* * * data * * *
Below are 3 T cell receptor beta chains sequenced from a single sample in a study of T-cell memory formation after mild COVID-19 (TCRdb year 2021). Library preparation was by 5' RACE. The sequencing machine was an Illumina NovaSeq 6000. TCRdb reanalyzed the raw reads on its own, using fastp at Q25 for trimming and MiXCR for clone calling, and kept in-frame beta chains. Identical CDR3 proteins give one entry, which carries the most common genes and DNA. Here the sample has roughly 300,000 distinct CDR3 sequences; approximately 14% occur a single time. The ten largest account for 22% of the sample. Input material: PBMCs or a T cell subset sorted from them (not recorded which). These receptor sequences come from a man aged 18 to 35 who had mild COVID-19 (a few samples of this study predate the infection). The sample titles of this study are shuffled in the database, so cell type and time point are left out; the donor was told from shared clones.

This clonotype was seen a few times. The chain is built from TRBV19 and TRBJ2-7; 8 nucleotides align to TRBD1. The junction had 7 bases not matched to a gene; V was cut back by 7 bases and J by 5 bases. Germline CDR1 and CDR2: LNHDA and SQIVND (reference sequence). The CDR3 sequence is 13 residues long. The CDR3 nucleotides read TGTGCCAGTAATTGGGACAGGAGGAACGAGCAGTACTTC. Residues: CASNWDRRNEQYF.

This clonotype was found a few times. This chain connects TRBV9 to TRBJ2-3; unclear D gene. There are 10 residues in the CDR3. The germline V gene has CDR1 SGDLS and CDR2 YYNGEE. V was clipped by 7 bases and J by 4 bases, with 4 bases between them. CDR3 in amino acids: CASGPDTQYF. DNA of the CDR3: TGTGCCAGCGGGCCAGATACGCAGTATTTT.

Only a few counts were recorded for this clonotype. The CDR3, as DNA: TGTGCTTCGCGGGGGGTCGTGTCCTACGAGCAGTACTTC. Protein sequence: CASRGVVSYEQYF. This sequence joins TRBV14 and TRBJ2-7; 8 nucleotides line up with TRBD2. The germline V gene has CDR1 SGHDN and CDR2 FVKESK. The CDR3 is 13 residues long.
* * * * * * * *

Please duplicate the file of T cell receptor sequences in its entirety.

Below are 3 T cell receptor beta chains sequenced from a single sample in a study of T-cell memory formation after mild COVID-19 (TCRdb year 2021). Library preparation was by 5' RACE. The sequencing machine was an Illumina NovaSeq 6000. TCRdb reanalyzed the raw reads on its own, using fastp at Q25 for trimming and MiXCR for clone calling, and kept in-frame beta chains. Identical CDR3 proteins give one entry, which carries the most common genes and DNA. Here the sample has roughly 300,000 distinct CDR3 sequences; approximately 14% occur a single time. The ten largest account for 22% of the sample. Input material: PBMCs or a T cell subset sorted from them (not recorded which). These receptor sequences come from a man aged 18 to 35 who had mild COVID-19 (a few samples of this study predate the infection). The sample titles of this study are shuffled in the database, so cell type and time point are left out; the donor was told from shared clones.

This clonotype was seen a few times. The chain is built from TRBV19 and TRBJ2-7; 8 nucleotides align to TRBD1. The junction had 7 bases not matched to a gene; V was cut back by 7 bases and J by 5 bases. Germline CDR1 and CDR2: LNHDA and SQIVND (reference sequence). The CDR3 sequence is 13 residues long. The CDR3 nucleotides read TGTGCCAGTAATTGGGACAGGAGGAACGAGCAGTACTTC. Residues: CASNWDRRNEQYF.

This clonotype was found a few times. This chain connects TRBV9 to TRBJ2-3; unclear D gene. There are 10 residues in the CDR3. The germline V gene has CDR1 SGDLS and CDR2 YYNGEE. V was clipped by 7 bases and J by 4 bases, with 4 bases between them. CDR3 in amino acids: CASGPDTQYF. DNA of the CDR3: TGTGCCAGCGGGCCAGATACGCAGTATTTT.

Only a few counts were recorded for this clonotype. The CDR3, as DNA: TGTGCTTCGCGGGGGGTCGTGTCCTACGAGCAGTACTTC. Protein sequence: CASRGVVSYEQYF. This sequence joins TRBV14 and TRBJ2-7; 8 nucleotides line up with TRBD2. The germline V gene has CDR1 SGHDN and CDR2 FVKESK. The CDR3 is 13 residues long.